A heavy blow resounded in the narrow pit. Then another, and another, and a new roar broke out below. Dropping their tools, Colonel Howell and Paul fled up their improvised ladder and when they reached the surface they saw the workmen and Norman and Roy, their faces distorted with effort and their clothes almost scorching, bend to the task before them. The escaping gas was still roaring and the flames were leaping sideways.
Norman and Roy were almost flat on the ground, hanging on to the pulley chain. The first cap was in place and, with a long wrench, Ewen was twisting it onto the thread. A new volume of gas was already rolling from the pit, while from the incline opposite the mouth of the new opening, gravel and clods of earth were shooting riverward like the sparks of a Bessemer furnace. Paul threw himself on the ground with the other boys and added his strength to theirs in holding the cap in place. All seemed to forget the possibility of a new explosion.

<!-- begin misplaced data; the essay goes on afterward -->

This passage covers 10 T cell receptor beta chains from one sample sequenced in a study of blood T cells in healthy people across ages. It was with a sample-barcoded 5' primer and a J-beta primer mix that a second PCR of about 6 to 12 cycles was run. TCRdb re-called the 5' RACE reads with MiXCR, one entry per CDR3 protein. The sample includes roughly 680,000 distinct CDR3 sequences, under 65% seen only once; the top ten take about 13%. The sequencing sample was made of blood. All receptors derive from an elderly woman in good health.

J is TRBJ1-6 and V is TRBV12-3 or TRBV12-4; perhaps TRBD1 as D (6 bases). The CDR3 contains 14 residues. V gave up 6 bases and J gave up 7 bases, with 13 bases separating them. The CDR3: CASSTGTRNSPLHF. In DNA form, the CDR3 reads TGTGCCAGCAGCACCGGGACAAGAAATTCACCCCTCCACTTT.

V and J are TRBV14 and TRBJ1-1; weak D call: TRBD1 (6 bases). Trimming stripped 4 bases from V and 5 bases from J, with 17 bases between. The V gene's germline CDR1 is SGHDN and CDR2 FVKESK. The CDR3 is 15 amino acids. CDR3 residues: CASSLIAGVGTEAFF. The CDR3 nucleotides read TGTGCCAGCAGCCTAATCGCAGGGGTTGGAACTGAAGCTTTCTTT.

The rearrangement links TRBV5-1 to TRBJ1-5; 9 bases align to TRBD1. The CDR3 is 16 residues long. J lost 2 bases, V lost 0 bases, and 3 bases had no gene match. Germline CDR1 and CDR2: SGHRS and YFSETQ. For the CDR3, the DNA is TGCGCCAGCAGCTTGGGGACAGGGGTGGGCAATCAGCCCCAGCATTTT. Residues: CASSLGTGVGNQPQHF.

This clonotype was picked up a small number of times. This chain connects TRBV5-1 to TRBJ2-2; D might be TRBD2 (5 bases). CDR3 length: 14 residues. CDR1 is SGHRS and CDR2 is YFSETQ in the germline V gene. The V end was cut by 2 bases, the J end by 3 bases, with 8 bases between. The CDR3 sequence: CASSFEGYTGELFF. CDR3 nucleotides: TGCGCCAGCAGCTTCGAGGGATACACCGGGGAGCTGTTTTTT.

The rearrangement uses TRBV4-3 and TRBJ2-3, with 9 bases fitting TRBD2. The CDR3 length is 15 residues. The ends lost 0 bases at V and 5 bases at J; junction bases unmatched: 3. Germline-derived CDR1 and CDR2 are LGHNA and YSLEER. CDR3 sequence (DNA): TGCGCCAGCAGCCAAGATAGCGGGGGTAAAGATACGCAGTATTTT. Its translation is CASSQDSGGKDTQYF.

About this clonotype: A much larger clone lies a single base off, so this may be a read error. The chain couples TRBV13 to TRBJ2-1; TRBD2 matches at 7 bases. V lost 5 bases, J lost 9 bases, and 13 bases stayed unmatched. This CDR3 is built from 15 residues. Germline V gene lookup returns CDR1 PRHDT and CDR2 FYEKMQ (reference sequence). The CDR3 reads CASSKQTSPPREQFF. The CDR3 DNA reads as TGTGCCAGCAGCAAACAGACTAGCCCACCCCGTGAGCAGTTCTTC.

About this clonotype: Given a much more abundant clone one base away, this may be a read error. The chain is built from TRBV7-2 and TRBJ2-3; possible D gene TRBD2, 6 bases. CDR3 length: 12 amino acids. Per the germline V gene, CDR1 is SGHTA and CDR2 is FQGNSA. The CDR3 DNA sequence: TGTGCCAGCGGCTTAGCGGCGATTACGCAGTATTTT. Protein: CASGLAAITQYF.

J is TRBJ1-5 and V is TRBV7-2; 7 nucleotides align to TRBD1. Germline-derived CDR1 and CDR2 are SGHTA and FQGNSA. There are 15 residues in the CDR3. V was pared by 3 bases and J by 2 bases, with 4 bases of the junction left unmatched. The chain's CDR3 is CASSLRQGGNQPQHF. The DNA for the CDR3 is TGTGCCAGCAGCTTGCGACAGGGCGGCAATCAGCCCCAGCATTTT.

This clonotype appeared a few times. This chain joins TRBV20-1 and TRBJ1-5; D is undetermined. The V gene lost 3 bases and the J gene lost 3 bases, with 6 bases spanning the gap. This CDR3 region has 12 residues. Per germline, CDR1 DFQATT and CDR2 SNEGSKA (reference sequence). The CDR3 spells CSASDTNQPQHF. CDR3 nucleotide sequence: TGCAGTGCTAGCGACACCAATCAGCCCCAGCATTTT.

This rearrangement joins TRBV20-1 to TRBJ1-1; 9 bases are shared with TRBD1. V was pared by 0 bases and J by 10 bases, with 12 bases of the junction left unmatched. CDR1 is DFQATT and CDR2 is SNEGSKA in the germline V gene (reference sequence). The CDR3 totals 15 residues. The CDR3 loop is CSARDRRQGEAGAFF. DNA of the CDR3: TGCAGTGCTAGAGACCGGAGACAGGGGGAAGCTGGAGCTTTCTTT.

There was a hoarse shout from Ewen and the boys released the pulley chain while Miller slapped the regulator between the guide rods. As the three young men again threw themselves upon the chain and forced the regulator into place, the crucial moment had arrived. The controlling valve of the regulator was open, of course, and as the rushing gas was again concentrated into one stream, a new fiery jet shot upward. But the lateral streams had been controlled and again Ewen applied the wrench to thread the regulator to the first cap. Once he failed and then the threads caught. With a yell of victory the veteran gas man threw himself against the long wrench again.
"You've got 'er!" exclaimed Colonel Howell as he sprang to Ewen's side and joined him in screwing the regulator into place. Even before he spoke there was a renewed roar in the trench beneath and a new volume of gas poured upward.
"Fill 'er in!" shouted Paul. "The big rocks first." And then, while the newly confined gas still shot upward through the regulator in a screaming stream of fire, six pairs of hands, including those of the energetic Philip, hurled a collected heap of rocks to the bottom of the trench and around the new opening.